Navigating the Industrial Energy Transition at the 2024 ARC Forum

Author photo: Rick Rys
ByRick Rys
Industry Trends

The industrial energy transition is reshaping chemicals, refining, iron and steel, food and beverage, cement, pulp and paper, aluminum, glass, and mining industries.

Within the past year, there have been so many new project announcements related to reducing emissions and moving forward with the energy transition it is hard to keep track. At the 2024 forum in February, we heard from Andrew Obin, a research analyst from Bank of America. He described how shareholders are approving climate related proxies and the additional $2.4 trillion capex that is needed in the US over the next 5 years to meet net-zero targets. 

Wade Maxwell from ExxonMobil described how the oil and gas industry is meeting society’s energy & product needs “AND” reducing emissions. He described how O&G has roles in Net-Zero, CCS, Clean Blue H2, methane emissions, and how APC and model predictive control can improve efficiency and reduce flaring. He also mentioned that AI is improving subsurface models, and predictive maintenance, and how their support for OPA is creating an open market for DCS control systems.

Industry is learning the best options to stay profitable and reduce emissions.

There is a mind-blowing assortment of investment opportunities and options on how each industry can chart a path forward. That was exactly the question that DOE speaker Katheryn Scott answered. Katheryn laid out a comprehensive set of technical options for each industry and sorted them by:

  • Immediately deployable and the economic value 

  • In demonstration phase now

  • In the research and development phase

Katheryn described how ~27% of chemicals, ~14% of refining, and ~32% of cement emissions could be abated with net-positive levers. Several DOE liftoff reports are available for specific industries that describe the economics of the technology options specific for that industry. You can download these industry specific reports for free from the DOE website at Pathways to Commercial Liftoff.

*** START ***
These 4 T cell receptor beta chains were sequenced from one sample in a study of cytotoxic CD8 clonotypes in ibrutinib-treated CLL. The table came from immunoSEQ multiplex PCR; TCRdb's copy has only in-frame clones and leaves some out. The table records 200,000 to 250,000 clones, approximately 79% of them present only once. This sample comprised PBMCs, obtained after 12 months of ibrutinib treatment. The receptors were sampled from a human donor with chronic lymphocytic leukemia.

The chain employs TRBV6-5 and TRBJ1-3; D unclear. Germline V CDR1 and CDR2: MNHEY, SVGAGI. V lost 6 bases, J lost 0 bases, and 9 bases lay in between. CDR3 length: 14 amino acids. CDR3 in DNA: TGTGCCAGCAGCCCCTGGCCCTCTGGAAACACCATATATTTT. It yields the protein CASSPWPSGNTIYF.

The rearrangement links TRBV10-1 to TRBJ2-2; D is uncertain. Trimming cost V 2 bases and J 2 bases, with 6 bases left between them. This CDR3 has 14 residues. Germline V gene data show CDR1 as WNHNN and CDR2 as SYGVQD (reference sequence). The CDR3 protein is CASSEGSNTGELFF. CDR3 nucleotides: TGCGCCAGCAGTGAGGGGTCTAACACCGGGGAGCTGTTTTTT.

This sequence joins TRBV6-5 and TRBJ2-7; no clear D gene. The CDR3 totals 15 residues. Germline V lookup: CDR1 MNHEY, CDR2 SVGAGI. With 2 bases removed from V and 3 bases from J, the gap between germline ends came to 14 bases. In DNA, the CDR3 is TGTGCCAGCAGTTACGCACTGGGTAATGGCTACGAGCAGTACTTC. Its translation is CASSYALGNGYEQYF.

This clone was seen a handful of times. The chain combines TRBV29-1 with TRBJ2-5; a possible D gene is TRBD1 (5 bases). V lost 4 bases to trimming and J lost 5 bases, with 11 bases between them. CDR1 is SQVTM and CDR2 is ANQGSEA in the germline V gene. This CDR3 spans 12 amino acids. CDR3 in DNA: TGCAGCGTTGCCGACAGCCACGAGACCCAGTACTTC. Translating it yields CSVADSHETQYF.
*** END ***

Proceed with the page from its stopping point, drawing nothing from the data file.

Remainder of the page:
The illustration below shows how DOE covers emissions reductions for a broad spectrum of industrial sectors.

Industrial Energy Transition

For the first time, the ARC forum held a sustainability workshop. The workshop was sponsored by Siemens and included short presentations by ARC analysts from the Energy Transition and Industrial Sustainability team with additional support from the Supply Chain team. The topics discussed were:

  • Challenges of energy transition, from operations to supply chain.

  • Emerging regulatory issues. 

  • Innovations in software. 

  • Development of energy transition services. 

The ARC forum is uniquely an industrial event with the latest innovations in process automation, data management, data communications, cybersecurity, and emerging technologies like artificial intelligence, machine learning, data security, control system reliability and openness. There was plenty of discussion on digital twins and how they connect managers, engineers, and operators in both process and discrete manufacturing industries.

The fundamentals of the energy transition are driven by the desire to manage the global average temperature that is impacted by the release of greenhouse gas emissions. In 2024, we reached 12 months of an average of 1.5 degrees Celsius above pre-industrial times, exceeding the Paris target. There is a worldwide consensus that we need to step up our emissions management and reductions. 

During our sustainability workshop, our youngest analyst used a carrot and stick analogy to describe how various regulations and incentives are influencing industrial behavior and the speed at which utilities are shifting to low-carbon power. The Inflation Reduction Act alongside regional and state regulations is using both carrot and stick of regulations that offer various grants and tax credits to drive down emissions. The sustainability session covered the evolving US and European requirements for companies to report their emissions. Several speakers referenced the upcoming SEC Climate Disclosure Rule. The final rule, initially proposed in March 2022, will require public companies operating within the United States to disclose climate-related risks and opportunities in their registration statements and periodic reports. It will encompass information on greenhouse gas emissions, climate-related risks and impacts on their business, and their strategy for managing these risks. The final rule is expected to be released in April 2024. You might want to follow Gaven Simon’s regulation roundup discussion as it will surely cover this and other regulatory topics that will impact industrial suppliers and end users.  You can read it at January 2024 Global Energy Regulation Round-Up.



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